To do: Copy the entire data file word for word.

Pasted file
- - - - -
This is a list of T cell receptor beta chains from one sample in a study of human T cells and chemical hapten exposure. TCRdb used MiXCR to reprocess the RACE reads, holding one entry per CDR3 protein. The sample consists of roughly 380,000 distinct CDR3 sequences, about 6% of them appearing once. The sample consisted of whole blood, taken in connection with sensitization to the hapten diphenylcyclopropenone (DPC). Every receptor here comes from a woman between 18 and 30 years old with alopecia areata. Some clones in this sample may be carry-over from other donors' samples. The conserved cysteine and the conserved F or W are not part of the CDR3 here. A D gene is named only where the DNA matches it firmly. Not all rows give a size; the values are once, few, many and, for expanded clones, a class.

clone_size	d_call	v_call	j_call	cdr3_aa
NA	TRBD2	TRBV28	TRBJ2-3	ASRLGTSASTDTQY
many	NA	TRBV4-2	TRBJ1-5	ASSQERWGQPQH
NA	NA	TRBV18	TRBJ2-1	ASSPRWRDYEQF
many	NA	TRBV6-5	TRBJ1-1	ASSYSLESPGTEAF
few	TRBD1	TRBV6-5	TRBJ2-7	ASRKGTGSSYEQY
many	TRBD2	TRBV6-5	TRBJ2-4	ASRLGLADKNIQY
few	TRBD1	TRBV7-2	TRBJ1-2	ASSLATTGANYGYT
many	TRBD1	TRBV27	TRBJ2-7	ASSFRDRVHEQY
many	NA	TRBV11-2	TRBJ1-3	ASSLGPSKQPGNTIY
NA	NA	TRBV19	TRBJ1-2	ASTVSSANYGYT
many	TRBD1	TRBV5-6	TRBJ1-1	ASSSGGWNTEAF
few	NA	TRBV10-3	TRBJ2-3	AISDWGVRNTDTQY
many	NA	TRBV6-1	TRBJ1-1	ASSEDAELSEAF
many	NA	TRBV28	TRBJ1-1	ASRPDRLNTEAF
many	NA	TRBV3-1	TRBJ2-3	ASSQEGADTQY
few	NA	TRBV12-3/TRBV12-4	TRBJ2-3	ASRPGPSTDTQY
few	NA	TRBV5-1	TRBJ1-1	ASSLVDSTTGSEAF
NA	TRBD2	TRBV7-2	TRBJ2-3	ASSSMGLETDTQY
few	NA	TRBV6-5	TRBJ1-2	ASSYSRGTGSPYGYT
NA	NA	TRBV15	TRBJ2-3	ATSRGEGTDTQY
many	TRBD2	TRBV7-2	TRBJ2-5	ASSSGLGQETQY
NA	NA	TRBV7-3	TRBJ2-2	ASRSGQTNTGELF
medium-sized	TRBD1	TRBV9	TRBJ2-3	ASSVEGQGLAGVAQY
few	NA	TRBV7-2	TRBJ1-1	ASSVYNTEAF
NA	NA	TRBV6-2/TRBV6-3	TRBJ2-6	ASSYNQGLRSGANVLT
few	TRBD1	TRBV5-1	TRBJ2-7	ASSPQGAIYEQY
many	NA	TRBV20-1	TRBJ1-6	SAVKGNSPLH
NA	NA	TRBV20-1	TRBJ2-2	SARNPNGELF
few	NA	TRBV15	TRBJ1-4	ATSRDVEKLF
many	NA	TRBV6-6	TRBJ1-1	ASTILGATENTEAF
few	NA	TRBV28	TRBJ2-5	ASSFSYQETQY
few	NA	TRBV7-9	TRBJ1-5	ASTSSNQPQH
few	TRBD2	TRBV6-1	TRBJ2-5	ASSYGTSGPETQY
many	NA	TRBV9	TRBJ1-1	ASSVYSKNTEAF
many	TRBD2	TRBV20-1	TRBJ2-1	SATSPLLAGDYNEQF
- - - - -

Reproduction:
This is a list of T cell receptor beta chains from one sample in a study of human T cells and chemical hapten exposure. TCRdb used MiXCR to reprocess the RACE reads, holding one entry per CDR3 protein. The sample consists of roughly 380,000 distinct CDR3 sequences, about 6% of them appearing once. The sample consisted of whole blood, taken in connection with sensitization to the hapten diphenylcyclopropenone (DPC). Every receptor here comes from a woman between 18 and 30 years old with alopecia areata. Some clones in this sample may be carry-over from other donors' samples. The conserved cysteine and the conserved F or W are not part of the CDR3 here. A D gene is named only where the DNA matches it firmly. Not all rows give a size; the values are once, few, many and, for expanded clones, a class.

clone_size	d_call	v_call	j_call	cdr3_aa
NA	TRBD2	TRBV28	TRBJ2-3	ASRLGTSASTDTQY
many	NA	TRBV4-2	TRBJ1-5	ASSQERWGQPQH
NA	NA	TRBV18	TRBJ2-1	ASSPRWRDYEQF
many	NA	TRBV6-5	TRBJ1-1	ASSYSLESPGTEAF
few	TRBD1	TRBV6-5	TRBJ2-7	ASRKGTGSSYEQY
many	TRBD2	TRBV6-5	TRBJ2-4	ASRLGLADKNIQY
few	TRBD1	TRBV7-2	TRBJ1-2	ASSLATTGANYGYT
many	TRBD1	TRBV27	TRBJ2-7	ASSFRDRVHEQY
many	NA	TRBV11-2	TRBJ1-3	ASSLGPSKQPGNTIY
NA	NA	TRBV19	TRBJ1-2	ASTVSSANYGYT
many	TRBD1	TRBV5-6	TRBJ1-1	ASSSGGWNTEAF
few	NA	TRBV10-3	TRBJ2-3	AISDWGVRNTDTQY
many	NA	TRBV6-1	TRBJ1-1	ASSEDAELSEAF
many	NA	TRBV28	TRBJ1-1	ASRPDRLNTEAF
many	NA	TRBV3-1	TRBJ2-3	ASSQEGADTQY
few	NA	TRBV12-3/TRBV12-4	TRBJ2-3	ASRPGPSTDTQY
few	NA	TRBV5-1	TRBJ1-1	ASSLVDSTTGSEAF
NA	TRBD2	TRBV7-2	TRBJ2-3	ASSSMGLETDTQY
few	NA	TRBV6-5	TRBJ1-2	ASSYSRGTGSPYGYT
NA	NA	TRBV15	TRBJ2-3	ATSRGEGTDTQY
many	TRBD2	TRBV7-2	TRBJ2-5	ASSSGLGQETQY
NA	NA	TRBV7-3	TRBJ2-2	ASRSGQTNTGELF
medium-sized	TRBD1	TRBV9	TRBJ2-3	ASSVEGQGLAGVAQY
few	NA	TRBV7-2	TRBJ1-1	ASSVYNTEAF
NA	NA	TRBV6-2/TRBV6-3	TRBJ2-6	ASSYNQGLRSGANVLT
few	TRBD1	TRBV5-1	TRBJ2-7	ASSPQGAIYEQY
many	NA	TRBV20-1	TRBJ1-6	SAVKGNSPLH
NA	NA	TRBV20-1	TRBJ2-2	SARNPNGELF
few	NA	TRBV15	TRBJ1-4	ATSRDVEKLF
many	NA	TRBV6-6	TRBJ1-1	ASTILGATENTEAF
few	NA	TRBV28	TRBJ2-5	ASSFSYQETQY
few	NA	TRBV7-9	TRBJ1-5	ASTSSNQPQH
few	TRBD2	TRBV6-1	TRBJ2-5	ASSYGTSGPETQY
many	NA	TRBV9	TRBJ1-1	ASSVYSKNTEAF
many	TRBD2	TRBV20-1	TRBJ2-1	SATSPLLAGDYNEQF